Talk of the Fest (5 stars)


This article is from 2006.

A disclaimer: the guest rota on this late night talk show-with-a-difference changes daily, so all The List can go on is what we saw on one night. And what we saw was bloody brilliant. Compèred by Paul Provenza, director of The Aristocrats, the idea is to have various name Fringe acts stop by and talk about their art, about where they tow the line in terms of subject matter; and why they don’t, if not. It’s not a Late Show-style talking heads affair, but a near free-for-all of opinion and invective, occasionally punctuated with frank and coarse anecdotes which bring the audience close to the backstage world of comedy.

The night of this review saw Brendon Burns and Janey Godley sitting in the wings, and Andre Vincent (who made material out of his battle against cancer) on stage. Crucially, however, Doug Stanhope was also sharing the sofa, and his fuming contributions emphasised the fact that this show aspires to be the very blood-stained serrations on the cutting edge of comedy at the Festival. You won’t learn more about the twisted, cannibalistic and potentially genius workings of the comedian’s mind until you hear the kind of rant he was afforded here.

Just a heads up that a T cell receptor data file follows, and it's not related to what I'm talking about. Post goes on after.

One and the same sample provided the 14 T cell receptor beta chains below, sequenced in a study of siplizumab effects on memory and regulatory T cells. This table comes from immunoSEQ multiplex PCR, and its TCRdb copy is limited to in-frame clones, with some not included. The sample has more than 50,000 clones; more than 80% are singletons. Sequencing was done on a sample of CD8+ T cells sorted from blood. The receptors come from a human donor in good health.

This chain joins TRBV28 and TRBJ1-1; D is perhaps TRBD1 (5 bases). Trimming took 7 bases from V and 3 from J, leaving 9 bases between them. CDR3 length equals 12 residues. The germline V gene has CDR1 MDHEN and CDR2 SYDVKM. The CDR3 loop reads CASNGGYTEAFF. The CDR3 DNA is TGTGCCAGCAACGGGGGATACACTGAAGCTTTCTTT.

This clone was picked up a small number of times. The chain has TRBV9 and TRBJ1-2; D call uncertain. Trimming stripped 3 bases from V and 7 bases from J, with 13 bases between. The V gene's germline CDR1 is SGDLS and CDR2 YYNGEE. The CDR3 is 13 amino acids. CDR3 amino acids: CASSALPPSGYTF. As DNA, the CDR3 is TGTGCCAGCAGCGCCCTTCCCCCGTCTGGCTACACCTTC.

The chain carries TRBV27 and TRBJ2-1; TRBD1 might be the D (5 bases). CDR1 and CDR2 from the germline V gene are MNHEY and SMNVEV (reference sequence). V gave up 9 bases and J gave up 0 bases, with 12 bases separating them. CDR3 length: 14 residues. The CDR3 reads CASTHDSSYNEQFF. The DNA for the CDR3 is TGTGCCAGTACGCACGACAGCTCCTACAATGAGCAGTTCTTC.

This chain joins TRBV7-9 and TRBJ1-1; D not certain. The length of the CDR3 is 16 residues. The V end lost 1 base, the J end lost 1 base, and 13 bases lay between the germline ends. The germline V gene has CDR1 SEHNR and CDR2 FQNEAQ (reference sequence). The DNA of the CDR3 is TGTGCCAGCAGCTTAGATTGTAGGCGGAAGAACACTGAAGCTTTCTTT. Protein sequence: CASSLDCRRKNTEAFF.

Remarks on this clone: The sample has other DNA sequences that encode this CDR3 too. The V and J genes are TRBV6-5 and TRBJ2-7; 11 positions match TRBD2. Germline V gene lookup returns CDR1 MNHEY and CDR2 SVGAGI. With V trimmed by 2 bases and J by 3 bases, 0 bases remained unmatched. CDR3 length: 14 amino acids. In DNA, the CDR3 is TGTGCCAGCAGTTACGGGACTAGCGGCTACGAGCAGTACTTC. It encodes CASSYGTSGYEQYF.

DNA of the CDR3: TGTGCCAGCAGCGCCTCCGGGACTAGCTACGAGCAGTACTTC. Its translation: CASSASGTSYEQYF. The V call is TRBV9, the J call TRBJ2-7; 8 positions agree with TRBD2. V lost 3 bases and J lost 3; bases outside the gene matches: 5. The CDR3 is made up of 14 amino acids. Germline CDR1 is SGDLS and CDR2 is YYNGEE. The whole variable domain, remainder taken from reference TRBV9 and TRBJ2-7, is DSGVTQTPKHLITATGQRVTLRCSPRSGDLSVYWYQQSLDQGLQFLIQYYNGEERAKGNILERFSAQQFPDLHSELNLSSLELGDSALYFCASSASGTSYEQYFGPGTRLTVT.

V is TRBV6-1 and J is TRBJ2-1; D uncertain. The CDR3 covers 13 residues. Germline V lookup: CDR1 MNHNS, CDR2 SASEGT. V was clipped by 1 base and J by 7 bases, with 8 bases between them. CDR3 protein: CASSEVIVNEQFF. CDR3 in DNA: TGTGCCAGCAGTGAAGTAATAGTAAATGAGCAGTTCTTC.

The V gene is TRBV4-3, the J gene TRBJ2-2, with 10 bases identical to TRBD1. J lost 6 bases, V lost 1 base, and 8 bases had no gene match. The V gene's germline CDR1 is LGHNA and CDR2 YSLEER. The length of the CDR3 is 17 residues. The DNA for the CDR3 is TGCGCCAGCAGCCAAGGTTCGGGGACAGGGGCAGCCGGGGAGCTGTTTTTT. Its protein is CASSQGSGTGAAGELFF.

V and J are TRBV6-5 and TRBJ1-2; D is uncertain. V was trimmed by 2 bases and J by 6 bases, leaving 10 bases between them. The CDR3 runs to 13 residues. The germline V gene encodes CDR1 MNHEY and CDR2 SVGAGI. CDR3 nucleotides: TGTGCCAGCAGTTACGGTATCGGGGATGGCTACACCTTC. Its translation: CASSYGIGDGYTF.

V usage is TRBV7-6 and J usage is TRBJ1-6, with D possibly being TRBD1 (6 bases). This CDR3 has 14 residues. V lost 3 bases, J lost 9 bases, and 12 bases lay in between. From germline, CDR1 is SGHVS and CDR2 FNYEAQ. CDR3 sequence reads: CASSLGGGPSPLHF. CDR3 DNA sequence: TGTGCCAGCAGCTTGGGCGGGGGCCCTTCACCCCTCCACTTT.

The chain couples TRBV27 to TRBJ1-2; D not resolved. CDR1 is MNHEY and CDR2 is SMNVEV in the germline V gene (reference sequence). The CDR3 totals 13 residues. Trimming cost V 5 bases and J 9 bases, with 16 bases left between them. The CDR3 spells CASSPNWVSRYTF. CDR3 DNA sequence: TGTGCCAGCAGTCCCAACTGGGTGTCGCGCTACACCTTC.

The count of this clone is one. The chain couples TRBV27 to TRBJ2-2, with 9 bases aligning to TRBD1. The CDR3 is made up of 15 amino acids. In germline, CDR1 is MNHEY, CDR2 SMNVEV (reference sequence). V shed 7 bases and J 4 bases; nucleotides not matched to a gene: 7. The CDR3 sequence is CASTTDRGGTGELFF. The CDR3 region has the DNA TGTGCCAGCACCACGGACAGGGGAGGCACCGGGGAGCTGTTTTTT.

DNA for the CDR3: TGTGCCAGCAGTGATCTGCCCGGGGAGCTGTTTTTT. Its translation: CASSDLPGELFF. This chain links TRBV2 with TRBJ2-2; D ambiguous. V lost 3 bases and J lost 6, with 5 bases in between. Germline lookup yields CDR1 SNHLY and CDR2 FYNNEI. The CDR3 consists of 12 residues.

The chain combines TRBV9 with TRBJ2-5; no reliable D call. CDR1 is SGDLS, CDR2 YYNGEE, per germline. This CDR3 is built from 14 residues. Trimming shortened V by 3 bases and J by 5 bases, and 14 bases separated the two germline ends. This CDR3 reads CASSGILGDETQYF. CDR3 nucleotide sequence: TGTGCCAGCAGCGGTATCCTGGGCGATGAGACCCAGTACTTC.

The subject of child abuse appears. ‘Fuck,’ grumbles Stanhope, ‘I’m so jaded that if somebody raped me I’d say “great, material!”’ They discuss racism and the handicapped, and Stanhope enters into a tale on the latter subject that’s offensively portrayed, but ultimately makes his point. Yet what is offensive, and to whom? Is it ignorant not to laugh, or is it compassionless to join in? Talk of the Fest will test which end of the scale you sit at (and as many were utterly pissing themselves as sitting stony-faced here), but a motto Provenza swipes from George Carlin demonstrates how entirely uncaring the most boundary-pushing comedian must be of their audience’s sensibilities: ‘I’m here for me; you’re here for me; no one’s here for you. So fuck off.’ (David Pollock)

UdderBELLY, 0870 745 3083, until 27 Aug (not 14), 11.15pm, £9-£10 (£8-£9).

This article is from 2006.


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